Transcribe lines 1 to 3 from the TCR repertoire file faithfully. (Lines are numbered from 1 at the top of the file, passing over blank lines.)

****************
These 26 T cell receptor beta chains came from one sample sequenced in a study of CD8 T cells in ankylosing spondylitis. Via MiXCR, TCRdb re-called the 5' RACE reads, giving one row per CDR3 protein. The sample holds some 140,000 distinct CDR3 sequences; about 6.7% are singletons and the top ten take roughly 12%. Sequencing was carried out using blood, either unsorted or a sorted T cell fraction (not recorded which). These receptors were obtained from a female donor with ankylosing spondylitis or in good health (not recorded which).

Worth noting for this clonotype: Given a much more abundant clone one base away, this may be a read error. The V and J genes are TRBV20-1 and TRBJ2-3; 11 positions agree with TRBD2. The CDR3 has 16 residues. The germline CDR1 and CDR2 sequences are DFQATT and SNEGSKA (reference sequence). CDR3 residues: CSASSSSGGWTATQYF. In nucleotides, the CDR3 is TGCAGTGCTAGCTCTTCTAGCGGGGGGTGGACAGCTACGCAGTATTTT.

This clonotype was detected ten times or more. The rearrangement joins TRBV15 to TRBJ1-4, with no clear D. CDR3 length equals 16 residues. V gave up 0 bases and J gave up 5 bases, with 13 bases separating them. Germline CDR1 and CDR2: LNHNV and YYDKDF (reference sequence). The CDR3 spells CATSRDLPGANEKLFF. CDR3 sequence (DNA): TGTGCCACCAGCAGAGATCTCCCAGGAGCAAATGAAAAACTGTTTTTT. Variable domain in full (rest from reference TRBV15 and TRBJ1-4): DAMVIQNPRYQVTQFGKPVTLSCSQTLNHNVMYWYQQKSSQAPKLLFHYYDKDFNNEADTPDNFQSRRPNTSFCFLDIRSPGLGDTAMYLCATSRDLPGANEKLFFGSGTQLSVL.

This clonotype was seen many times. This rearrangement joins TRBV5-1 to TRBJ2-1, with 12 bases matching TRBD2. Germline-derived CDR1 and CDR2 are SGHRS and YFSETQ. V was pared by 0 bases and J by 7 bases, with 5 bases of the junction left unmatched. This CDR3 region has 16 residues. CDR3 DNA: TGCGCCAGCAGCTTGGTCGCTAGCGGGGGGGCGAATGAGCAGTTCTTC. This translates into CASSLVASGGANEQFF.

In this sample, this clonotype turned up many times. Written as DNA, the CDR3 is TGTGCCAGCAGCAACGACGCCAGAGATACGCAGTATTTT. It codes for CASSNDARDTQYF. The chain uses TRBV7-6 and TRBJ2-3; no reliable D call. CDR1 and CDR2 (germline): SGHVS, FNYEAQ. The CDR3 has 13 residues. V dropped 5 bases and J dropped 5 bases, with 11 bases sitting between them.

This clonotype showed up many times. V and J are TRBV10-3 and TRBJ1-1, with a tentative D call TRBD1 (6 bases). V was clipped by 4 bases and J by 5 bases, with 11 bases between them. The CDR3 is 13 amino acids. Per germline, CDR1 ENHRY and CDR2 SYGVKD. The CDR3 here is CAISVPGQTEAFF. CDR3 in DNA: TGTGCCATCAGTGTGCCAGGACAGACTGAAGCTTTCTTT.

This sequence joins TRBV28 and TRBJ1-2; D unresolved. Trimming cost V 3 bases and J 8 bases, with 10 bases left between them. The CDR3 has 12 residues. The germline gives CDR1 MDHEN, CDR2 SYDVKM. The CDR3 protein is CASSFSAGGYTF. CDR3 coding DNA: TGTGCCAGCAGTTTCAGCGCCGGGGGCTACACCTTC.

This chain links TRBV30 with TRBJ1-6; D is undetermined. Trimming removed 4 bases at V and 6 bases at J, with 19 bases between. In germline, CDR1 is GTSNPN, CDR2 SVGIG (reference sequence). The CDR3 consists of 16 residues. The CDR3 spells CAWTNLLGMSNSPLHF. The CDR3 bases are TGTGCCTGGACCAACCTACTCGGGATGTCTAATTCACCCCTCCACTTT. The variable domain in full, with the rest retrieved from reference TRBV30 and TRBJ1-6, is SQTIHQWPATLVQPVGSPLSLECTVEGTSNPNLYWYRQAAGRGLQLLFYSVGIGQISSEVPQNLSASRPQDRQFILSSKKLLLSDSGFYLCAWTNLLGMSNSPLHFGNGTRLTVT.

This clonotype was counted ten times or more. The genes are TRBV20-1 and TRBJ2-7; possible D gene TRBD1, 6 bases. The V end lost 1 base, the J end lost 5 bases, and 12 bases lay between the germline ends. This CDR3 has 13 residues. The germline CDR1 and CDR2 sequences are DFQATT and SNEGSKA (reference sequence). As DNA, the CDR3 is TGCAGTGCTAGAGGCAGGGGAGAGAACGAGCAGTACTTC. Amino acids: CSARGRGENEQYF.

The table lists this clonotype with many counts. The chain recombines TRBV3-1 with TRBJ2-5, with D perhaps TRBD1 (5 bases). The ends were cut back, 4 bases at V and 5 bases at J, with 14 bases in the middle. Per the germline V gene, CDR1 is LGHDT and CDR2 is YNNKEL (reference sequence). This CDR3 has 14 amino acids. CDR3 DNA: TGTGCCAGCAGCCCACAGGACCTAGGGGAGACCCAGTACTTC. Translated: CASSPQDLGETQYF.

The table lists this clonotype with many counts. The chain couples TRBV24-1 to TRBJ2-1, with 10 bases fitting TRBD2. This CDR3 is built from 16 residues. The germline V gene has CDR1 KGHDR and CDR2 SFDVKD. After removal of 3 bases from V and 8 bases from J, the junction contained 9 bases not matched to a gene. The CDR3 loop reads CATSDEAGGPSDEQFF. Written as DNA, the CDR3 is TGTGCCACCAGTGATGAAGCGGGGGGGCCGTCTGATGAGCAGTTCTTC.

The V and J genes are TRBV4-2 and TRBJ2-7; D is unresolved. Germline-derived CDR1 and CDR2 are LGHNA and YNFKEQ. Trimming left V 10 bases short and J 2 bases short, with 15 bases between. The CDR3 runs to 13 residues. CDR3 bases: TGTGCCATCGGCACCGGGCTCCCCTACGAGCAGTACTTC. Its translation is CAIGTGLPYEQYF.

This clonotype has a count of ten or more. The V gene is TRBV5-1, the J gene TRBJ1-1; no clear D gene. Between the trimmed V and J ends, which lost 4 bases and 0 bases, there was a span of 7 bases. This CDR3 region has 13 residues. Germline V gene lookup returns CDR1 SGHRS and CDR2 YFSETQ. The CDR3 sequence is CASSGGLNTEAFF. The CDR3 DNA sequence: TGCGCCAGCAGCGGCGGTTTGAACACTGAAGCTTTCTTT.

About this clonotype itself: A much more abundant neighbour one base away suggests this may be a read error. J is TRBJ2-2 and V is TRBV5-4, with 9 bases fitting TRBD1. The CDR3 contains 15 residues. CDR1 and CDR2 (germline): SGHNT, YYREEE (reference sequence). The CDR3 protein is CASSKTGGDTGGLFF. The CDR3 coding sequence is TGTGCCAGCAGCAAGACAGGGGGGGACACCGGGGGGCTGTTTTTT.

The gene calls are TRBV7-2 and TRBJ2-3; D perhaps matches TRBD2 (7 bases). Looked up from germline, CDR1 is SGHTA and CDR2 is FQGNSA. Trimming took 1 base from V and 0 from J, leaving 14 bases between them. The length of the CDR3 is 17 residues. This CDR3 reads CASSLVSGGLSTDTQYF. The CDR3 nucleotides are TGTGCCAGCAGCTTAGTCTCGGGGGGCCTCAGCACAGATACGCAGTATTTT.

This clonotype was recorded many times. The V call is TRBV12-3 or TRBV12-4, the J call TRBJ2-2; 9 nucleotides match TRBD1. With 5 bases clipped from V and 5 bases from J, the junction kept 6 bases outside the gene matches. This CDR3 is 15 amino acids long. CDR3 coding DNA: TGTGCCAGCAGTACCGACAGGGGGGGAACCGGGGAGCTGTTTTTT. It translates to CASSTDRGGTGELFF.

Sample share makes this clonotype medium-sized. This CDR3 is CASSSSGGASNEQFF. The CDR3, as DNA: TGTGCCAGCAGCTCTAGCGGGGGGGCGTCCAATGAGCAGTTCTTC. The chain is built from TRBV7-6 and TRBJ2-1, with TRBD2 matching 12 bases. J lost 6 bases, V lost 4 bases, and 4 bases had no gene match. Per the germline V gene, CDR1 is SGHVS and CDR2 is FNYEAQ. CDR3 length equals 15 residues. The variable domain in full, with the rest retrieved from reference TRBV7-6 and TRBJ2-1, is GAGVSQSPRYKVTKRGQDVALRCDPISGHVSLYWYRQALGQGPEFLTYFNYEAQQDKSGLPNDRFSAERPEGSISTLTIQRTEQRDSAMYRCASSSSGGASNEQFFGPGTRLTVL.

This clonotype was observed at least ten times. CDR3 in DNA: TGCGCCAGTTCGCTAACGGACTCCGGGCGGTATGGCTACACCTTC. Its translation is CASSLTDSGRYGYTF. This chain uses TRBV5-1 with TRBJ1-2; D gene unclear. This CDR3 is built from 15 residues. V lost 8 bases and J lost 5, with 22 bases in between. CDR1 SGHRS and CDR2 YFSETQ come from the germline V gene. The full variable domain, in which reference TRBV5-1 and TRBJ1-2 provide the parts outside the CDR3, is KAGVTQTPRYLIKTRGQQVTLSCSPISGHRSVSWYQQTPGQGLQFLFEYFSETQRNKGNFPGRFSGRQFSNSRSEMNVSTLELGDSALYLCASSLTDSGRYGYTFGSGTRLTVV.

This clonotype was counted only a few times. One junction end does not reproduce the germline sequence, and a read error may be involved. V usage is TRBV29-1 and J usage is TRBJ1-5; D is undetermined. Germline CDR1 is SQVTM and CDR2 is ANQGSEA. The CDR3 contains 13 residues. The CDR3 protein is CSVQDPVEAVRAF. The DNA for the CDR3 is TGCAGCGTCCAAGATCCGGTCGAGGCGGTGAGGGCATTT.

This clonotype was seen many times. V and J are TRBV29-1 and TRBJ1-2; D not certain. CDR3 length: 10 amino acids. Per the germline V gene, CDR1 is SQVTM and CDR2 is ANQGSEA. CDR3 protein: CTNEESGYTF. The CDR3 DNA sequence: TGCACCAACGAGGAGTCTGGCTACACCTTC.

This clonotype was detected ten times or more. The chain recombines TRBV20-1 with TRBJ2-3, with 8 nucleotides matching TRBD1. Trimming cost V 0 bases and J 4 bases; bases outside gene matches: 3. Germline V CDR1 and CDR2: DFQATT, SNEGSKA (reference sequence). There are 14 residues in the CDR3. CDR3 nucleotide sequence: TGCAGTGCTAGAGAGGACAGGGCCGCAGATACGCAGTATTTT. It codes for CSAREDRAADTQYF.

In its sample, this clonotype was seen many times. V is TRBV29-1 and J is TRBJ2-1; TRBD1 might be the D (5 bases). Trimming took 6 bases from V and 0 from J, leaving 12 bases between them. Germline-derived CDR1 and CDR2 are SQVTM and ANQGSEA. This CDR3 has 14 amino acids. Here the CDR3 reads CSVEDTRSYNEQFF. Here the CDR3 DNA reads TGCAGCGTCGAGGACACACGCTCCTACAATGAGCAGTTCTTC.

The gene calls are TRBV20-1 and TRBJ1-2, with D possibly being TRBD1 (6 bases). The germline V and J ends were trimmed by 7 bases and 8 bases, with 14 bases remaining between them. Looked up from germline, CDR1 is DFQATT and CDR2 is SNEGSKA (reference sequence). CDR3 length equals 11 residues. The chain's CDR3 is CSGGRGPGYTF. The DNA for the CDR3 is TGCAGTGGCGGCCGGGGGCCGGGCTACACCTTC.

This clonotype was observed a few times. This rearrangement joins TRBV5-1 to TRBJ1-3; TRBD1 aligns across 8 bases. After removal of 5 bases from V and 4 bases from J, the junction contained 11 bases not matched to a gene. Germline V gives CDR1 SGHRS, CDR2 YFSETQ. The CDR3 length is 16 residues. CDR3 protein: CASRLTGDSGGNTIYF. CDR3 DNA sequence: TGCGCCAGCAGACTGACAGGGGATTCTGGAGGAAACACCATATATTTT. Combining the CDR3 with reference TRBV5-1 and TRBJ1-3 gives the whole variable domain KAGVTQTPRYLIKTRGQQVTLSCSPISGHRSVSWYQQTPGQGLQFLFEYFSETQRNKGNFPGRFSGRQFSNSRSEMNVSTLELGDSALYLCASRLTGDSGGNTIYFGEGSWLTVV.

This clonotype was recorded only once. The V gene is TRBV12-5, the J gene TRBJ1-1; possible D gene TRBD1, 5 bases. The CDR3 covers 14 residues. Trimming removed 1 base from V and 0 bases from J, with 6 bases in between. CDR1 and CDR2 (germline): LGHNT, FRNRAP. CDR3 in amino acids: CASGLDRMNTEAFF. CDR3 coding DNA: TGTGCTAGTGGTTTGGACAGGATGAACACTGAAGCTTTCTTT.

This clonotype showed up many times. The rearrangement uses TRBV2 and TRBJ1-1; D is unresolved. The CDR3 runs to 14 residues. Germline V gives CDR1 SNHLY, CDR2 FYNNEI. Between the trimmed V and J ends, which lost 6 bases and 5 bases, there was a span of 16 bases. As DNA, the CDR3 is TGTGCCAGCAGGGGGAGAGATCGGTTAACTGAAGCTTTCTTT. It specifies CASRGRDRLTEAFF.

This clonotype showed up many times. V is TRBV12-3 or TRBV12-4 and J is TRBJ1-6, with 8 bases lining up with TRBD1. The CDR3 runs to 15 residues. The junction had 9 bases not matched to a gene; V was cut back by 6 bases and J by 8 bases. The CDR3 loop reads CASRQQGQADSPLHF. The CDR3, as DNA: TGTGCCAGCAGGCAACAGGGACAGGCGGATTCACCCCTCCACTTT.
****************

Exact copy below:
These 26 T cell receptor beta chains came from one sample sequenced in a study of CD8 T cells in ankylosing spondylitis. Via MiXCR, TCRdb re-called the 5' RACE reads, giving one row per CDR3 protein. The sample holds some 140,000 distinct CDR3 sequences; about 6.7% are singletons and the top ten take roughly 12%. Sequencing was carried out using blood, either unsorted or a sorted T cell fraction (not recorded which). These receptors were obtained from a female donor with ankylosing spondylitis or in good health (not recorded which).

Worth noting for this clonotype: Given a much more abundant clone one base away, this may be a read error. The V and J genes are TRBV20-1 and TRBJ2-3; 11 positions agree with TRBD2. The CDR3 has 16 residues. The germline CDR1 and CDR2 sequences are DFQATT and SNEGSKA (reference sequence). CDR3 residues: CSASSSSGGWTATQYF. In nucleotides, the CDR3 is TGCAGTGCTAGCTCTTCTAGCGGGGGGTGGACAGCTACGCAGTATTTT.

This clonotype was detected ten times or more. The rearrangement joins TRBV15 to TRBJ1-4, with no clear D. CDR3 length equals 16 residues. V gave up 0 bases and J gave up 5 bases, with 13 bases separating them. Germline CDR1 and CDR2: LNHNV and YYDKDF (reference sequence). The CDR3 spells CATSRDLPGANEKLFF. CDR3 sequence (DNA): TGTGCCACCAGCAGAGATCTCCCAGGAGCAAATGAAAAACTGTTTTTT. Variable domain in full (rest from reference TRBV15 and TRBJ1-4): DAMVIQNPRYQVTQFGKPVTLSCSQTLNHNVMYWYQQKSSQAPKLLFHYYDKDFNNEADTPDNFQSRRPNTSFCFLDIRSPGLGDTAMYLCATSRDLPGANEKLFFGSGTQLSVL.